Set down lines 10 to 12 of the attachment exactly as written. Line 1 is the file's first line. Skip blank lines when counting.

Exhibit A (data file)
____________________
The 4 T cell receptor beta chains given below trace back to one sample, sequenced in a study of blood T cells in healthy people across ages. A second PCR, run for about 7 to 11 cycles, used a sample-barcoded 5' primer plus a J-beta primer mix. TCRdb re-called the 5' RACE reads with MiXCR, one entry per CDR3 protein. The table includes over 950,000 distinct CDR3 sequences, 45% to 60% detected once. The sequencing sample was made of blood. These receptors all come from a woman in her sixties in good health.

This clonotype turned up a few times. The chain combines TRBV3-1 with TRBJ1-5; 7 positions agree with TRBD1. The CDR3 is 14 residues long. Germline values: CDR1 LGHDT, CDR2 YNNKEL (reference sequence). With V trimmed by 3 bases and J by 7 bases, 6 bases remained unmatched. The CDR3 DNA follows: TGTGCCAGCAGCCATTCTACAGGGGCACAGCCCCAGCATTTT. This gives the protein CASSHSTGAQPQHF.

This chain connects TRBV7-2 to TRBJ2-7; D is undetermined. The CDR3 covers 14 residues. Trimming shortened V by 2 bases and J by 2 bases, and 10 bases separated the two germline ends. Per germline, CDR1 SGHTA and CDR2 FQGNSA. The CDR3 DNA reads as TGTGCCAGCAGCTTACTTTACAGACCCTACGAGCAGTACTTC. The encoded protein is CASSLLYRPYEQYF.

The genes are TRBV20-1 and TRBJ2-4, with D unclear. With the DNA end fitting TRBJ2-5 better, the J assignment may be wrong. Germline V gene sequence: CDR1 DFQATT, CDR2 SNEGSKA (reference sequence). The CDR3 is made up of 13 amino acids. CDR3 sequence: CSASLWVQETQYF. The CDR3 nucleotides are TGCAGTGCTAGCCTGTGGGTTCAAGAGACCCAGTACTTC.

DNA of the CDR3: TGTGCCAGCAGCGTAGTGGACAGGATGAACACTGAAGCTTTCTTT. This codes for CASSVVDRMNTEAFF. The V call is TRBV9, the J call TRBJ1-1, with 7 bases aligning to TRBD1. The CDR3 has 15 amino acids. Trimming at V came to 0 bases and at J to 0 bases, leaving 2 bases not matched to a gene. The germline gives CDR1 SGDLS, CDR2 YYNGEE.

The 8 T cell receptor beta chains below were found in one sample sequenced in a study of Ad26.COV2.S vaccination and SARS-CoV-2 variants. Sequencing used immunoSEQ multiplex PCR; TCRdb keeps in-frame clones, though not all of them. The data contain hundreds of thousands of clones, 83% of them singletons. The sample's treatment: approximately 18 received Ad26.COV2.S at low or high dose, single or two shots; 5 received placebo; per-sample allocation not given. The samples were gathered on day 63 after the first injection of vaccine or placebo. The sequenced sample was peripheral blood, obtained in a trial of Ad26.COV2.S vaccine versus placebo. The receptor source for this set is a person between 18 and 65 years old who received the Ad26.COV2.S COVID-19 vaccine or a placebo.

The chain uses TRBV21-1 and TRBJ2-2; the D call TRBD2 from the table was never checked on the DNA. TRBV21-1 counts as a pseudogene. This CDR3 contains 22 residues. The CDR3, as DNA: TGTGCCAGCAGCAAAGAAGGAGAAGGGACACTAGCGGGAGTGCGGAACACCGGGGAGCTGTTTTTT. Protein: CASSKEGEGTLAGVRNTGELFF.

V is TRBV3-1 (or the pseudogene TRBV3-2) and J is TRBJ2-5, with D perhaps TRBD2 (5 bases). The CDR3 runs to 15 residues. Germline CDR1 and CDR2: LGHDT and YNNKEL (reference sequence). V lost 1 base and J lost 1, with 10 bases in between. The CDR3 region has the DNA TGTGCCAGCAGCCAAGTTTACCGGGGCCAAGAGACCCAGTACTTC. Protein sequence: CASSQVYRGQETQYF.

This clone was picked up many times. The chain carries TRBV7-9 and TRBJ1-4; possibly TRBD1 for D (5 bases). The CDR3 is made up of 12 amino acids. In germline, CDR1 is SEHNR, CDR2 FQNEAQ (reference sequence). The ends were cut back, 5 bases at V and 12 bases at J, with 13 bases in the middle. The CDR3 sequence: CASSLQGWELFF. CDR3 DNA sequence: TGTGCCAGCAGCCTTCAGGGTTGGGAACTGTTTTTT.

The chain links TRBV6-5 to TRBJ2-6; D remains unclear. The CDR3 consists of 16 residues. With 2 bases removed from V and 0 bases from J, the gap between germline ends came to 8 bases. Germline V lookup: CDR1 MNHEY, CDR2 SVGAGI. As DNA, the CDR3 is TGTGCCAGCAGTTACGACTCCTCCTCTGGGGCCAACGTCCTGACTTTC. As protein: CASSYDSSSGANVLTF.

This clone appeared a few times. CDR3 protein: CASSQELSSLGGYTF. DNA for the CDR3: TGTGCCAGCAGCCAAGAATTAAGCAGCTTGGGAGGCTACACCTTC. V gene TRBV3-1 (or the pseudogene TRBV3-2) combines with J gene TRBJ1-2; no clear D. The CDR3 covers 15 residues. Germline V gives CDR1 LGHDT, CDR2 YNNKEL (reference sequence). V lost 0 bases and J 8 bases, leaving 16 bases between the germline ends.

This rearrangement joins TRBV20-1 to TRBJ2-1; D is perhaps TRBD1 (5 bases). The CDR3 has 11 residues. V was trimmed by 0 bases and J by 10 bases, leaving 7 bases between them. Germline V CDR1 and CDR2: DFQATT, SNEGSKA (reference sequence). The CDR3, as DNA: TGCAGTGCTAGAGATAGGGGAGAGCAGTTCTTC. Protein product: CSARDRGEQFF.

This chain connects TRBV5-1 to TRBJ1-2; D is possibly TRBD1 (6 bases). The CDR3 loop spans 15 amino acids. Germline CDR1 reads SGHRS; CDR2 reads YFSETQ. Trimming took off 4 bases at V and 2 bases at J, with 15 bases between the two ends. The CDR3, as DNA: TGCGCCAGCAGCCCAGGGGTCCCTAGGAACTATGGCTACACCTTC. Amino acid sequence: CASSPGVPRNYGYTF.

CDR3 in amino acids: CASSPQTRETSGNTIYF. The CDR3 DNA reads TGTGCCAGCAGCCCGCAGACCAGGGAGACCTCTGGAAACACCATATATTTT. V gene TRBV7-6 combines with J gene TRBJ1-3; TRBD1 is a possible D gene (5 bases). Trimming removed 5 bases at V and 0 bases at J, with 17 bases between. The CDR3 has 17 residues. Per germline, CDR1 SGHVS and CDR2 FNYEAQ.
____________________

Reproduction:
The chain links TRBV6-5 to TRBJ2-6; D remains unclear. The CDR3 consists of 16 residues. With 2 bases removed from V and 0 bases from J, the gap between germline ends came to 8 bases. Germline V lookup: CDR1 MNHEY, CDR2 SVGAGI. As DNA, the CDR3 is TGTGCCAGCAGTTACGACTCCTCCTCTGGGGCCAACGTCCTGACTTTC. As protein: CASSYDSSSGANVLTF.

This clone appeared a few times. CDR3 protein: CASSQELSSLGGYTF. DNA for the CDR3: TGTGCCAGCAGCCAAGAATTAAGCAGCTTGGGAGGCTACACCTTC. V gene TRBV3-1 (or the pseudogene TRBV3-2) combines with J gene TRBJ1-2; no clear D. The CDR3 covers 15 residues. Germline V gives CDR1 LGHDT, CDR2 YNNKEL (reference sequence). V lost 0 bases and J 8 bases, leaving 16 bases between the germline ends.

This rearrangement joins TRBV20-1 to TRBJ2-1; D is perhaps TRBD1 (5 bases). The CDR3 has 11 residues. V was trimmed by 0 bases and J by 10 bases, leaving 7 bases between them. Germline V CDR1 and CDR2: DFQATT, SNEGSKA (reference sequence). The CDR3, as DNA: TGCAGTGCTAGAGATAGGGGAGAGCAGTTCTTC. Protein product: CSARDRGEQFF.